But it also means that we have been with Him and that we were in Him when He traveled to Calvary to pay the sin debt for all of mankind. In essence, we were crucified with Him. Paul mirrors this truth in Galatians 2:20 when he states, “I am crucified with Christ.” It was here that the power of the sin nature’s dominion was broken. The cross is not only the event that paid the penalty for man’s sin. The cross is also the event that breaks the believing sinner free from the power of sin. The moment you became a Christian, the fact that you were “baptized into his death” freed you from the dominion of the sin nature. You are now dead to the sin nature.

Once again, it is important to note that being dead to the sin nature does not mean that it has been eradicated. It means that the sin nature, the principle of sin, was defeated and its dominion over the believer stripped, like a soldier taken captive is stripped of the armaments of war. Instead of it ruling over you, the believer now has the capability to live ruling over sin. If this information is believed and properly applied to the situation, the believer can live free from the dominion of the sin nature. This includes the principle of sin, all the power of sin, every aspect of sin’s grip and control. All of this is ours because of what Christ did for us at the cross.

Why The Believer Must Know
Why is this important to know, you ask? For the simple reason of causing the Christian to place his faith in the proper object. The most important role we play in our progressive sanctification is the role of faith. When we know what Christ did for us, we should then realize where our faith must be placed. So many believers today are attempting to overcome sin and all of its nuances through the means of religious works. We have been taught that praying, fasting, Bible study, the rebuking of the devil, and various other activities will free us from the dominion and power of sin.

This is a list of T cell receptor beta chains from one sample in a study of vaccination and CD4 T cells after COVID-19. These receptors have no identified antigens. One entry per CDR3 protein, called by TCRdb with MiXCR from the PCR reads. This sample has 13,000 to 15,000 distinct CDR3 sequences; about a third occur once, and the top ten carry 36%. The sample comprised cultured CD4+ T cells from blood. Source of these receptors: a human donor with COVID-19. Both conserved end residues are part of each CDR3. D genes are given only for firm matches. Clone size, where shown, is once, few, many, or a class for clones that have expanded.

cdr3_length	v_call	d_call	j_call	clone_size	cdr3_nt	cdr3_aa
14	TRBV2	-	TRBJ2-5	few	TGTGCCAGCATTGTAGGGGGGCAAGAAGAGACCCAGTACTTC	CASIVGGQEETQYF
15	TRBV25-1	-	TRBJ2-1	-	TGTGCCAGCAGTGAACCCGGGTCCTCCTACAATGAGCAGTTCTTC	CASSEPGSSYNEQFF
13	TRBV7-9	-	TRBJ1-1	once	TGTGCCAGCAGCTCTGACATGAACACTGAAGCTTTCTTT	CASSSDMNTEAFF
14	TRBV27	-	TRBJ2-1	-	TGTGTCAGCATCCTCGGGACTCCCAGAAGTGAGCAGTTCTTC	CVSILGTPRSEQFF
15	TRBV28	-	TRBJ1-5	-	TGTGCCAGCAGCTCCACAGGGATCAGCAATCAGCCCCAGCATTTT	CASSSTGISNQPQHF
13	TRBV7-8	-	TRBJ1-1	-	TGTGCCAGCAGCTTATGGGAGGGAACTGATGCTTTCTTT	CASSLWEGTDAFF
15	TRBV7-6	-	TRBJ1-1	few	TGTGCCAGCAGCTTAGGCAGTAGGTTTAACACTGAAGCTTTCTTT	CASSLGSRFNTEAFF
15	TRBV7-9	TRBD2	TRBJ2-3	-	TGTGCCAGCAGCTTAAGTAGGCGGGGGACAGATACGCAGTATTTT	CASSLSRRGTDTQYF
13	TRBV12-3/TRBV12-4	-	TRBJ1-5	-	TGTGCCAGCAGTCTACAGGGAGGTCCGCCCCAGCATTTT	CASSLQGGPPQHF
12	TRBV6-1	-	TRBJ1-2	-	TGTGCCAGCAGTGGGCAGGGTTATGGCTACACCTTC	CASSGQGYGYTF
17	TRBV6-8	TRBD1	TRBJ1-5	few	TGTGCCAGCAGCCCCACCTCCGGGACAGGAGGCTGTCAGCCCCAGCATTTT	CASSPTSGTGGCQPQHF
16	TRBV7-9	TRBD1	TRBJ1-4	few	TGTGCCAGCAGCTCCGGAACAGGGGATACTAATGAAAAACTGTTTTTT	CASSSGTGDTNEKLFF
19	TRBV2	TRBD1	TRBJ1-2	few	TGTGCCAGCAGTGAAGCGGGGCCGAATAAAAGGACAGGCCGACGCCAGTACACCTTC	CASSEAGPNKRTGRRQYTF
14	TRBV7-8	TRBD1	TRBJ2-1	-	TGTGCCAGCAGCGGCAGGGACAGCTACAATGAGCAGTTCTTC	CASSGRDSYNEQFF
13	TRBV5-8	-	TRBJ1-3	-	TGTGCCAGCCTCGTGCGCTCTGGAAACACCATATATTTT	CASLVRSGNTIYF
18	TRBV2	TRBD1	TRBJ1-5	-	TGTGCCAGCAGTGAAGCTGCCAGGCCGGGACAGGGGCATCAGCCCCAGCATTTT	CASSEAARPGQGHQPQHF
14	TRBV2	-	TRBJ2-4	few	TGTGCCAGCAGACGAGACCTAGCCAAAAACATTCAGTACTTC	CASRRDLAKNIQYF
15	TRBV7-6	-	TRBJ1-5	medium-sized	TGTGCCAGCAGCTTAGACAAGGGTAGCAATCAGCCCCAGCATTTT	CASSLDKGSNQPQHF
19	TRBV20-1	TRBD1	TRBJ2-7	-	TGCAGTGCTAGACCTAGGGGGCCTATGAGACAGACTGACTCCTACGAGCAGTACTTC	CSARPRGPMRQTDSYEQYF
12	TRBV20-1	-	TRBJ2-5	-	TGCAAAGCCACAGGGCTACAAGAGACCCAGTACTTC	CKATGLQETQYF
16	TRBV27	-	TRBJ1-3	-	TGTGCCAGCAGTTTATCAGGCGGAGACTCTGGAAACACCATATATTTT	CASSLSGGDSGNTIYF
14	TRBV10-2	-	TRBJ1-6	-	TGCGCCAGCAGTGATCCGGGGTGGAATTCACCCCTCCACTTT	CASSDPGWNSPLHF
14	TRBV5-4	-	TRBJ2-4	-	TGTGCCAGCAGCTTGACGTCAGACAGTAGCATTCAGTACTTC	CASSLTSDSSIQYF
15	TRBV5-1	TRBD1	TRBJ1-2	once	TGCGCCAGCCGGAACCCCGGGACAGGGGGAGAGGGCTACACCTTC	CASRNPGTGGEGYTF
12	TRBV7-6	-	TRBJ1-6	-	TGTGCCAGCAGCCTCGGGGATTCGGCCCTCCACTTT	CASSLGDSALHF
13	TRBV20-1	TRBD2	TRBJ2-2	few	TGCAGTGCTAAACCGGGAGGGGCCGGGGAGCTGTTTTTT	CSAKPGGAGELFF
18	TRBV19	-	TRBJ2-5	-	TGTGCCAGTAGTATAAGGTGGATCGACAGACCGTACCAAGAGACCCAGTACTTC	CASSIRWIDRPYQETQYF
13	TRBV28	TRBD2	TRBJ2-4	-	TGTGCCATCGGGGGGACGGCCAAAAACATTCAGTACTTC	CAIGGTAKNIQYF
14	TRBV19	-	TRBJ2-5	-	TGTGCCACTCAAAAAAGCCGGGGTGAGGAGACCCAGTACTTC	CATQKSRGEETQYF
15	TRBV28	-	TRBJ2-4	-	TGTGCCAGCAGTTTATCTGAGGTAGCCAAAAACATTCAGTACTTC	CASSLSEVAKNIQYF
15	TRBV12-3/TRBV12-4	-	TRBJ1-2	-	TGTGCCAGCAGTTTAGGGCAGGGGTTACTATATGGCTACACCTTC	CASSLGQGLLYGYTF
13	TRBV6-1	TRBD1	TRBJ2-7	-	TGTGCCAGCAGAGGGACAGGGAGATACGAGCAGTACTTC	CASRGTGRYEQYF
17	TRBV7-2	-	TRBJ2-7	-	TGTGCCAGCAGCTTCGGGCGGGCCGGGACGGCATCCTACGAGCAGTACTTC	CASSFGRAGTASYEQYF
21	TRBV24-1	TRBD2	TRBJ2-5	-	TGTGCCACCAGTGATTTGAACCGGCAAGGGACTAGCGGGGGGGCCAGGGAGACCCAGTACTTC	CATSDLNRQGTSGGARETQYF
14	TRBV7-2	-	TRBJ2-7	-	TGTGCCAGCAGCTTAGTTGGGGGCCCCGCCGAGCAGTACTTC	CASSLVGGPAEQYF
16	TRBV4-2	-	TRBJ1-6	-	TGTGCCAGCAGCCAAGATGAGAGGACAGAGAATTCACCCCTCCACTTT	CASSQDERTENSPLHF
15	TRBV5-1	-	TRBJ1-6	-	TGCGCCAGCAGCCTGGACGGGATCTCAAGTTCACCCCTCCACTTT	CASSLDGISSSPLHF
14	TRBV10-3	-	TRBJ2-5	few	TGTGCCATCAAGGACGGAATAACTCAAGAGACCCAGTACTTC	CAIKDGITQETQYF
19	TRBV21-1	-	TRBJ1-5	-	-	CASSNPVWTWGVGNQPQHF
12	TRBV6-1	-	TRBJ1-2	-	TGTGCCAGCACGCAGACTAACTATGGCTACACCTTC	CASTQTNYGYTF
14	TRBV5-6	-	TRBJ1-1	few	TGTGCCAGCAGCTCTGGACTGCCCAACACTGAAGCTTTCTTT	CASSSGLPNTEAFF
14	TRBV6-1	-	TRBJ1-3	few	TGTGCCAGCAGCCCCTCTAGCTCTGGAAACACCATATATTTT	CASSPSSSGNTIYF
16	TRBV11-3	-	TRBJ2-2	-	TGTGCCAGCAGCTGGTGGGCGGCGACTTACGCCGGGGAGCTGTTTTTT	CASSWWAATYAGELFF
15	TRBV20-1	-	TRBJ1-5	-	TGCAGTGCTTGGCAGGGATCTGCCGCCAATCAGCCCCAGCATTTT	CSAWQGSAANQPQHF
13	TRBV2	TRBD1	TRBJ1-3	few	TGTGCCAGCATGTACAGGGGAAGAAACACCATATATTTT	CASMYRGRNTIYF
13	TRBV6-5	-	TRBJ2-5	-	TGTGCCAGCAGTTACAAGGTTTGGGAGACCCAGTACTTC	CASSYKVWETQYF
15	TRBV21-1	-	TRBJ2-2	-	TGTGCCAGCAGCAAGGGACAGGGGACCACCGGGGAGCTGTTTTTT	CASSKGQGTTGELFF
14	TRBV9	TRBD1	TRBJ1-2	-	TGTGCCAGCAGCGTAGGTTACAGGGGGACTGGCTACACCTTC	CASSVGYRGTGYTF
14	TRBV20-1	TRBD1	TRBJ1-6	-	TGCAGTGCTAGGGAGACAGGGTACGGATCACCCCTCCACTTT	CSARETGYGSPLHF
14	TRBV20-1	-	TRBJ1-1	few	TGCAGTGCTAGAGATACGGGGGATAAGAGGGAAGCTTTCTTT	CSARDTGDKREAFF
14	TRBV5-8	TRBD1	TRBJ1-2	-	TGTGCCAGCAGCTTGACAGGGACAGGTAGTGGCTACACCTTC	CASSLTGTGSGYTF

Not understanding that sin has already been defeated, we ignore the process of faith and grace, and set out through various acts of Christian disciplines or spirituality to defeat what Christ has already defeated. What fools us is that many of the activities we are involved in can be very profitable if practiced in the right way. We must first realize what Christ has done and place our faith exclusively in His finished work, and then the Holy Spirit will be legally free to work in us and for us. He will bring us all the benefits of Christ’s victory, which include freedom from the dominion of sin. But this is accomplished by faith!

When we don’t know how to address the sin problem, we approach it the wrong way:
    • Our pride enters into the equation—we want to do something!
    • Previous teaching enters into the equation—we want to follow what others have taught us.
    • Satanic powers enter the equation—they will push us anywhere but to the cross.

And so, religious activity to free ourselves from sin becomes as hurtful to the believer as money might be to the unsaved rich man. We place our faith in what we do or in what we have. And all the while, God is in heaven saying, “Why don’t they just believe what I have already done through my Son?”

Paul taught us what the believer must know so that we can place our faith in Jesus alone and what He accomplished for us at Calvary. The double cure is ours if we will but believe. That is, freedom from the penalty of sin and freedom from the dominion of the sin nature. All of this thanks to Christ and His cross. Don’t you know?